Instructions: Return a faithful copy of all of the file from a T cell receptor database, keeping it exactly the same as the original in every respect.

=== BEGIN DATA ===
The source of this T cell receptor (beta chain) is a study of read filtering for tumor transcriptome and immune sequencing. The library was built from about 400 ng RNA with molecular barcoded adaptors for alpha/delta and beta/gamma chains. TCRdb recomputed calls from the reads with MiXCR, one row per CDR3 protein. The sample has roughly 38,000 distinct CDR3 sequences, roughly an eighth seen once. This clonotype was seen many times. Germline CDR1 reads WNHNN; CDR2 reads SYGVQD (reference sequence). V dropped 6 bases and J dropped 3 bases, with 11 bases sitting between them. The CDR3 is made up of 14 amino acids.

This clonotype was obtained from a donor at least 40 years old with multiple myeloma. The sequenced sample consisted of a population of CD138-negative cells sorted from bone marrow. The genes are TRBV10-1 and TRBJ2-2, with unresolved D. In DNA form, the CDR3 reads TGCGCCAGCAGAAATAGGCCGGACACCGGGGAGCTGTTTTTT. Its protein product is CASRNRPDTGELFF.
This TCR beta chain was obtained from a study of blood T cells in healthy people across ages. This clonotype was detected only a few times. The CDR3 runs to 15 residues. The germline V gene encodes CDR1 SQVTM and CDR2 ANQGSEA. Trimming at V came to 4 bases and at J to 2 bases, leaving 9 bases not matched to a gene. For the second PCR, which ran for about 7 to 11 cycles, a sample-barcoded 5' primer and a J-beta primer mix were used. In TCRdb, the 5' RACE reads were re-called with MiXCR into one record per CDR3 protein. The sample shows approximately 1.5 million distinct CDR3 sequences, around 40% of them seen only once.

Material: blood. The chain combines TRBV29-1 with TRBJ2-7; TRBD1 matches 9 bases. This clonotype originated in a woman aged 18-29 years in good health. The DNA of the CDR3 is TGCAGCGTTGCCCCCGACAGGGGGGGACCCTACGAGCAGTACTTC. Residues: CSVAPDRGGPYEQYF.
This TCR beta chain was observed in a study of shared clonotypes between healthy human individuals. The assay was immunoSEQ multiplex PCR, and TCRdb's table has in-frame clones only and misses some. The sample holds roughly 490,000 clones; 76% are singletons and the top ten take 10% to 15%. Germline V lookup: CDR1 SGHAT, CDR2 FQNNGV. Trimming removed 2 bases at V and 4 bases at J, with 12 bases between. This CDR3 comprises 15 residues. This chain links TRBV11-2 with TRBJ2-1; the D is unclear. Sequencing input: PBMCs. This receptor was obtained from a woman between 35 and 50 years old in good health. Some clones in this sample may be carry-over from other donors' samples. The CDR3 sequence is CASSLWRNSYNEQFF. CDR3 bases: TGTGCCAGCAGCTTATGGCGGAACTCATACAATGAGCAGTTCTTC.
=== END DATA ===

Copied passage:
The source of this T cell receptor (beta chain) is a study of read filtering for tumor transcriptome and immune sequencing. The library was built from about 400 ng RNA with molecular barcoded adaptors for alpha/delta and beta/gamma chains. TCRdb recomputed calls from the reads with MiXCR, one row per CDR3 protein. The sample has roughly 38,000 distinct CDR3 sequences, roughly an eighth seen once. This clonotype was seen many times. Germline CDR1 reads WNHNN; CDR2 reads SYGVQD (reference sequence). V dropped 6 bases and J dropped 3 bases, with 11 bases sitting between them. The CDR3 is made up of 14 amino acids.

This clonotype was obtained from a donor at least 40 years old with multiple myeloma. The sequenced sample consisted of a population of CD138-negative cells sorted from bone marrow. The genes are TRBV10-1 and TRBJ2-2, with unresolved D. In DNA form, the CDR3 reads TGCGCCAGCAGAAATAGGCCGGACACCGGGGAGCTGTTTTTT. Its protein product is CASRNRPDTGELFF.
This TCR beta chain was obtained from a study of blood T cells in healthy people across ages. This clonotype was detected only a few times. The CDR3 runs to 15 residues. The germline V gene encodes CDR1 SQVTM and CDR2 ANQGSEA. Trimming at V came to 4 bases and at J to 2 bases, leaving 9 bases not matched to a gene. For the second PCR, which ran for about 7 to 11 cycles, a sample-barcoded 5' primer and a J-beta primer mix were used. In TCRdb, the 5' RACE reads were re-called with MiXCR into one record per CDR3 protein. The sample shows approximately 1.5 million distinct CDR3 sequences, around 40% of them seen only once.

Material: blood. The chain combines TRBV29-1 with TRBJ2-7; TRBD1 matches 9 bases. This clonotype originated in a woman aged 18-29 years in good health. The DNA of the CDR3 is TGCAGCGTTGCCCCCGACAGGGGGGGACCCTACGAGCAGTACTTC. Residues: CSVAPDRGGPYEQYF.
This TCR beta chain was observed in a study of shared clonotypes between healthy human individuals. The assay was immunoSEQ multiplex PCR, and TCRdb's table has in-frame clones only and misses some. The sample holds roughly 490,000 clones; 76% are singletons and the top ten take 10% to 15%. Germline V lookup: CDR1 SGHAT, CDR2 FQNNGV. Trimming removed 2 bases at V and 4 bases at J, with 12 bases between. This CDR3 comprises 15 residues. This chain links TRBV11-2 with TRBJ2-1; the D is unclear. Sequencing input: PBMCs. This receptor was obtained from a woman between 35 and 50 years old in good health. Some clones in this sample may be carry-over from other donors' samples. The CDR3 sequence is CASSLWRNSYNEQFF. CDR3 bases: TGTGCCAGCAGCTTATGGCGGAACTCATACAATGAGCAGTTCTTC.